Brazil nut seeds

nuts inside while burying others for later use; some of these are able to germinate into new Brazil nut trees. Most of the seeds are “planted” by the Agoutis in shady places, and the young saplings may have to wait years, in a state of dormancy, for a tree to fall and sunlight to reach it. It is not until then that it starts growing again. Capuchin monkeys have been reported to open Brazil nuts using a stone as an anvil.

Despite their name, the most significant exporter of Brazil nuts is not Brazil but Bolivia, where they are called almendras. In Brazil these nuts are called castanhas-do-Pará (literally “nuts from Pará”), but Acreans call them castanhas-do-Acre instead. Indigenous names include juvia in the Orinoco area, and sapucaia in the rest of Brazil.

While cooks classify the Brazil nut as a nut, botanists consider it to be a seed and not a nut, because in nuts the shell splits in half with the meat separate from the shell. Around 20,000 tons of Brazil nuts are harvested each year, of which Bolivia accounts for about 50%, Brazil 40% and Peru 10% (2000 estimates). In 1980, annual production was around 40,000 tons per year from Brazil alone, and in 1970 Brazil harvested a reported 104,487 tons of nuts.

Brazil nuts are 18% protein by weight, 13% carbohydrates, and 69% fat. 91% of its calories come from fat. The fat breakdown is roughly 25% saturated, 41% monounsaturated, and 34% polyunsaturated. The saturated fat content of Brazil nuts is among the highest of all nuts, surpassing macadamia nuts, which are primarily monounsaturated fat, and the nuts are pressed for their oil. Because of the resulting rich taste, Brazil nuts can often substitute for macadamia nuts or even coconut in recipes. Also due to their high polyunsaturated fat content, primarily omega-6, shelled Brazil nuts soon become rancid.

Nutritionally, Brazil nuts are a good source of some vitamins and minerals. A cup or 133 grams of Brazil nuts contains the vitamins thiamin (0.8 mg—55% DV) and vitamin E (7.6 mg—38% DV); minerals calcium (213 mg—21% DV), magnesium (500 mg—125% DV), phosphorus (946 mg—96% DV), copper (2.3 mg—116% DV), and manganese (1.6 mg—81%), and are perhaps the richest dietary source

Brazil nuts after shell removal

of selenium; one ounce can contain as much as 10 times the adult USRDA (U.S. Recommended Dietary Allowances), more even than the Tolerable Upper Intake Level (UL), although the amount of selenium within batches of nuts varies greatly.

Recent research suggests that proper selenium intake is correlated with a reduced risk of both breast cancer and prostate cancer. This has led some health commentators and nutritionists to recommend the consumption of Brazil nuts as a protective measure. These findings are inconclusive, however; other investigations into the effects of selenium on prostate cancer were inconclusive.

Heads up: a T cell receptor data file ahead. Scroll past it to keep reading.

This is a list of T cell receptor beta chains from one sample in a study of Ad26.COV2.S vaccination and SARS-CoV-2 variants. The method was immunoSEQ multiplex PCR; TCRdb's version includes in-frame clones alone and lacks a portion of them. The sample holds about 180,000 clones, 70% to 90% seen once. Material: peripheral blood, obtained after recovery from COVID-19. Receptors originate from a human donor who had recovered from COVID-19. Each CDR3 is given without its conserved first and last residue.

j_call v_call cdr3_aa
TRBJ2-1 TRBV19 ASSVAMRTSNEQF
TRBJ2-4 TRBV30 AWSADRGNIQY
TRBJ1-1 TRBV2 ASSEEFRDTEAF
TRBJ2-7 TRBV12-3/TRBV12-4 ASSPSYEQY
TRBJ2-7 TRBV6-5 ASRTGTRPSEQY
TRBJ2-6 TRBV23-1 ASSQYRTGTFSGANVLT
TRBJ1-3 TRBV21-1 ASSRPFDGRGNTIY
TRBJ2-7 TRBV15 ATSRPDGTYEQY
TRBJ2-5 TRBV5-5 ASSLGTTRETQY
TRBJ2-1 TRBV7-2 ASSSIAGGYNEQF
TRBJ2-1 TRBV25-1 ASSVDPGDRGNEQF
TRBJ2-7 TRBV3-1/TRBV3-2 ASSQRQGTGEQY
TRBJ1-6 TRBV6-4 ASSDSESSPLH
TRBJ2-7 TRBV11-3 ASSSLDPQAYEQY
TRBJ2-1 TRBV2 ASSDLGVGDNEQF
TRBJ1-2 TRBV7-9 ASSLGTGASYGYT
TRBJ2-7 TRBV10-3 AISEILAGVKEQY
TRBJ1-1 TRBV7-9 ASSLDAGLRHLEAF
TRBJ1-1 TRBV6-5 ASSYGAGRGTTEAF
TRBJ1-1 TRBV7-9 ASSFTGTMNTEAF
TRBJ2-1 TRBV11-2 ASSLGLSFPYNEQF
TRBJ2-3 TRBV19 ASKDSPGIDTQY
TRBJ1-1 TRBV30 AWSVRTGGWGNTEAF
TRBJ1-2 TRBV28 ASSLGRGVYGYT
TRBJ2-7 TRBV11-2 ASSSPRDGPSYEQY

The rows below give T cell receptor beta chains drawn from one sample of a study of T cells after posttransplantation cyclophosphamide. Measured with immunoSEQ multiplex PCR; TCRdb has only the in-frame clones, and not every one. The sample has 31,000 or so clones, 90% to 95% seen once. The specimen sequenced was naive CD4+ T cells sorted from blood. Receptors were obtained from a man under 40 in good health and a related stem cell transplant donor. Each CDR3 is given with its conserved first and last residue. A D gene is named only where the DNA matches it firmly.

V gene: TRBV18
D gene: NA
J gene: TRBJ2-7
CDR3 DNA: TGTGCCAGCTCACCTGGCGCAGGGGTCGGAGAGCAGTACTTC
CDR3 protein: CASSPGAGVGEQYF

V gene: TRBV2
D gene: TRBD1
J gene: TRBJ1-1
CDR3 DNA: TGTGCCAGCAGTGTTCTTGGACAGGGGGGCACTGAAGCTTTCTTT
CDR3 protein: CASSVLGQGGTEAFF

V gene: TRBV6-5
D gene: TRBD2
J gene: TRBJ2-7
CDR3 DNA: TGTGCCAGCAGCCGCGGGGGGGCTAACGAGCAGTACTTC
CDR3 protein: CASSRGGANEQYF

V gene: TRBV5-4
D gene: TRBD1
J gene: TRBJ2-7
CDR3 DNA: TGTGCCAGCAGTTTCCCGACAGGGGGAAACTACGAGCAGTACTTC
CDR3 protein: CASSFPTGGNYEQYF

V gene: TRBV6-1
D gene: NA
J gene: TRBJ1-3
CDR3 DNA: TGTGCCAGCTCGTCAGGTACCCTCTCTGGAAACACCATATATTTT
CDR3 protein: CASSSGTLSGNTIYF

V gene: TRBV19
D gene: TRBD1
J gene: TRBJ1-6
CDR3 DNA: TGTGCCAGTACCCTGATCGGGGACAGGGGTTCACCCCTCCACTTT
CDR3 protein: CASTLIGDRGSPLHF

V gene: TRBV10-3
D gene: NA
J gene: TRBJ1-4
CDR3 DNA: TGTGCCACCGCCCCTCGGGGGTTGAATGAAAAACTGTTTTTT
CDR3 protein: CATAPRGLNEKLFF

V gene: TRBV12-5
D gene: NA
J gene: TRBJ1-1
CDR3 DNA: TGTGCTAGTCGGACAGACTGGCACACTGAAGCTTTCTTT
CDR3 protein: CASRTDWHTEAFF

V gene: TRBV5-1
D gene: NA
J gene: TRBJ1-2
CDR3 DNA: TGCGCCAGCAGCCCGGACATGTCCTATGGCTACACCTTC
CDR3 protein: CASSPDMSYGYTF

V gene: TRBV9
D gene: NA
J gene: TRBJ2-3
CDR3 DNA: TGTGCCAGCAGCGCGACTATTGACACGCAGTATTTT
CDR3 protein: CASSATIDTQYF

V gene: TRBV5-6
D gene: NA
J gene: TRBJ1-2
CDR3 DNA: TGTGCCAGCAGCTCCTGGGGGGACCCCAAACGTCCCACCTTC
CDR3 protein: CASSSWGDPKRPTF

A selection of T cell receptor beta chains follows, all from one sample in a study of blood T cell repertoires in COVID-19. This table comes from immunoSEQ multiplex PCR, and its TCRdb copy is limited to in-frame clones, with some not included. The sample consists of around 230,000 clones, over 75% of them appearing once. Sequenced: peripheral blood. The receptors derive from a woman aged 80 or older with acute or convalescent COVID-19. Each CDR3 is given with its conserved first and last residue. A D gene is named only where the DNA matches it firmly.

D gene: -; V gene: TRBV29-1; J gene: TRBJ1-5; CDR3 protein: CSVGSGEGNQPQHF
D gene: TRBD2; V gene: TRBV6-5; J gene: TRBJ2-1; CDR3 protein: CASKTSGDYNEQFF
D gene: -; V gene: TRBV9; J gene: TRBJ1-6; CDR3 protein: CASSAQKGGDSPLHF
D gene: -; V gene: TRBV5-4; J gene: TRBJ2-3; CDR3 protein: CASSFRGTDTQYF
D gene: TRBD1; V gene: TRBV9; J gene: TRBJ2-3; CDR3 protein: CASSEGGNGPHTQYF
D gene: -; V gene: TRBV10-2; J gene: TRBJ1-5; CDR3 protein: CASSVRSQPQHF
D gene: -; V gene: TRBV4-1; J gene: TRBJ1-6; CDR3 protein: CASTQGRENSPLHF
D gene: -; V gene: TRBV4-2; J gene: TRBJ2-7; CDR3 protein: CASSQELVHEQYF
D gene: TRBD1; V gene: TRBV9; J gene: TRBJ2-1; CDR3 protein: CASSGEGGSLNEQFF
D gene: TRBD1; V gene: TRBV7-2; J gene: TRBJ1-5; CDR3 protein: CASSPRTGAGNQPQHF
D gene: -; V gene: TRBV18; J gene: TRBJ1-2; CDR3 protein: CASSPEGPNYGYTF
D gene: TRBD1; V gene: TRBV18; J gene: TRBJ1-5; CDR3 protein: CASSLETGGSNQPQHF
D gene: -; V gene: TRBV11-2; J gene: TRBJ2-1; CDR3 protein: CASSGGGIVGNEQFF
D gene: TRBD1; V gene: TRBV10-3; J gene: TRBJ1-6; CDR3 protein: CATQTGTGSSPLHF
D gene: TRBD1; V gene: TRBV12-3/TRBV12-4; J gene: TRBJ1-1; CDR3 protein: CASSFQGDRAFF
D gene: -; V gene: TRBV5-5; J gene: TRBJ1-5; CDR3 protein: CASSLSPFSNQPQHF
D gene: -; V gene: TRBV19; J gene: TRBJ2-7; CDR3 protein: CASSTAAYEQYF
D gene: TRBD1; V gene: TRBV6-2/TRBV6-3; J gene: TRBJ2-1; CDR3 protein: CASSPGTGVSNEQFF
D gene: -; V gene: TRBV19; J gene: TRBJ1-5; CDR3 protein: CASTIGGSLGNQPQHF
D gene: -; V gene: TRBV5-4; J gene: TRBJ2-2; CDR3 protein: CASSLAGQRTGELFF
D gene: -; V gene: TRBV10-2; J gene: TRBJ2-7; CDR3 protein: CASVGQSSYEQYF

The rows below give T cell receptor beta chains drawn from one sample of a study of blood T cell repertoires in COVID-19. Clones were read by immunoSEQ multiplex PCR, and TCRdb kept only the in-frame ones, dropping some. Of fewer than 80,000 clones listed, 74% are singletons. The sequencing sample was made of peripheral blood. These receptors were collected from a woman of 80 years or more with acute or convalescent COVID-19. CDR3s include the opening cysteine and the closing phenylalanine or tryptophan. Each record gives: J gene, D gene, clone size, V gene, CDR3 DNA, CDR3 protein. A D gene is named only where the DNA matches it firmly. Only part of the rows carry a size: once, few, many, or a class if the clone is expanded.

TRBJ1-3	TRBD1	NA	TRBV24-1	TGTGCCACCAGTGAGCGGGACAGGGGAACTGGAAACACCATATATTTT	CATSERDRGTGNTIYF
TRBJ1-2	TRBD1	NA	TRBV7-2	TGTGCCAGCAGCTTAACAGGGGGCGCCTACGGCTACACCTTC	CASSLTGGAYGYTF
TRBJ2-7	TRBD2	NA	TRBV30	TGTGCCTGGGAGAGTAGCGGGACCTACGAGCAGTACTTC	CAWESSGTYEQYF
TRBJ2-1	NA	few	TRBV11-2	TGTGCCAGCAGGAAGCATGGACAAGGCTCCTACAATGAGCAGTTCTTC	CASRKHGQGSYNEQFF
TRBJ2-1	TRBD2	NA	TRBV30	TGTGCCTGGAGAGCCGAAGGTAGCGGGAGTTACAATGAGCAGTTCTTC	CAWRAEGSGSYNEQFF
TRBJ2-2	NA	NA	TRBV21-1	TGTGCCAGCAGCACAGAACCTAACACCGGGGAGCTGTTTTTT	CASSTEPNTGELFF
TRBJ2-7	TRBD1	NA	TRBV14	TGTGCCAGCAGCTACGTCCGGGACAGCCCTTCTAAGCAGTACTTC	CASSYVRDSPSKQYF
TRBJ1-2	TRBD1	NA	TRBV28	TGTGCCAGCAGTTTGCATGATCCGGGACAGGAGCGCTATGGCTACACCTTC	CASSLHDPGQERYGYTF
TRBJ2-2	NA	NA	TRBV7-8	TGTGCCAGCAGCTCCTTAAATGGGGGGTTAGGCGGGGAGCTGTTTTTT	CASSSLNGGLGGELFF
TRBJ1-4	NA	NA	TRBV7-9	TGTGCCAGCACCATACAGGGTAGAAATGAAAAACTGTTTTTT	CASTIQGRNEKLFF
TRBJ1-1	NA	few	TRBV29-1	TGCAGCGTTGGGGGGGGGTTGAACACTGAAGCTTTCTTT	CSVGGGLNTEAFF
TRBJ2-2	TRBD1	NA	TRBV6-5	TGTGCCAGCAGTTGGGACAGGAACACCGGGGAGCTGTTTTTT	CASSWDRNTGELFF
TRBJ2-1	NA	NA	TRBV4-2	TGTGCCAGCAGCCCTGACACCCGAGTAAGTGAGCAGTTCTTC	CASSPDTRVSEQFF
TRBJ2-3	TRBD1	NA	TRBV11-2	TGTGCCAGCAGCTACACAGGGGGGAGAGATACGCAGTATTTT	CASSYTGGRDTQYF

Brazil nuts have one of the highest concentrations of phytic acid at 2 to 6% of dry weight. (Phytic acid can prevent absorption of some nutrients, mainly iron, but is also a subject of research and possibly confers health benefits – see phytic acid article for more information.)

Despite the possible health benefits of the nut, the European Union has imposed strict regulations on the import from Brazil of Brazil nuts in their shells, as the shells have been found to contain high levels of aflatoxins, which can lead to liver cancer.

Brazil nuts contain small amounts of radium. Although the amount of radium, a radioactive element, is very small, about 1–7 pCi/g (40–260 Bq/kg), and most of it is not retained by the body, this is 1,000 times higher than in other foods. According to Oak Ridge Associated Universities, this is not because of elevated levels of radium in the soil, but due to “the very extensive root system of the tree.”

As well as its food use, Brazil nut oil is also used as a lubricant in clocks, for making artists’ paints, and in the cosmetics industry.

The lumber from Brazil nut trees (not to be confused with Brazilwood) is of excellent quality, but logging the trees is prohibited by law in all three producing countries (Brazil, Bolivia and Peru). Illegal extraction of timber and land clearances present a continuing threat.

The Brazil nut effect is the tendency of the larger items to rise to the top of a mixture of items of various sizes but similar densities, e.g., Brazil nuts mixed with peanuts.

Brazil Nut Cookies Recipe

January 9, 2012 at 10:30 AM | Posted in baking, dessert, diabetes, diabetes friendly, Food | Leave a comment
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Brazil Nut Cookies Recipe

Prep: 15 min. Bake: 10 min./batch
Yield: 54 Servings

15 10 25
Ingredients

1 cup butter, softened
1 cup sugar
2 eggs
1-1/2 teaspoons vanilla extract
2-1/4 cups all-purpose flour
1/2 teaspoon baking soda
1/4 teaspoon salt
2 cups chopped Brazil nuts
1/2 cup flaked coconut

Directions

In a large bowl, cream butter and sugar until light and fluffy. Add eggs, one at a time, beating well after each addition. Beat in vanilla. Combine the flour, baking soda and salt; gradually add to creamed mixture and mix well. Stir in nuts and coconut.
Drop by tablespoonfuls 3 in. apart onto ungreased baking sheets. Bake at 350° for 10-12 minutes or until bottom of cookies are lightly browned. Remove to wire racks. Yield: about 4-1/2 dozen.

Nutritional Facts 1 serving (1 each) equals 104 calories, 7 g fat (3 g saturated fat), 17 mg cholesterol, 62 mg sodium, 9 g carbohydrate, trace fiber, 2 g protein.

http://www.tasteofhome.com/Recipes/Brazil-Nut-Cookies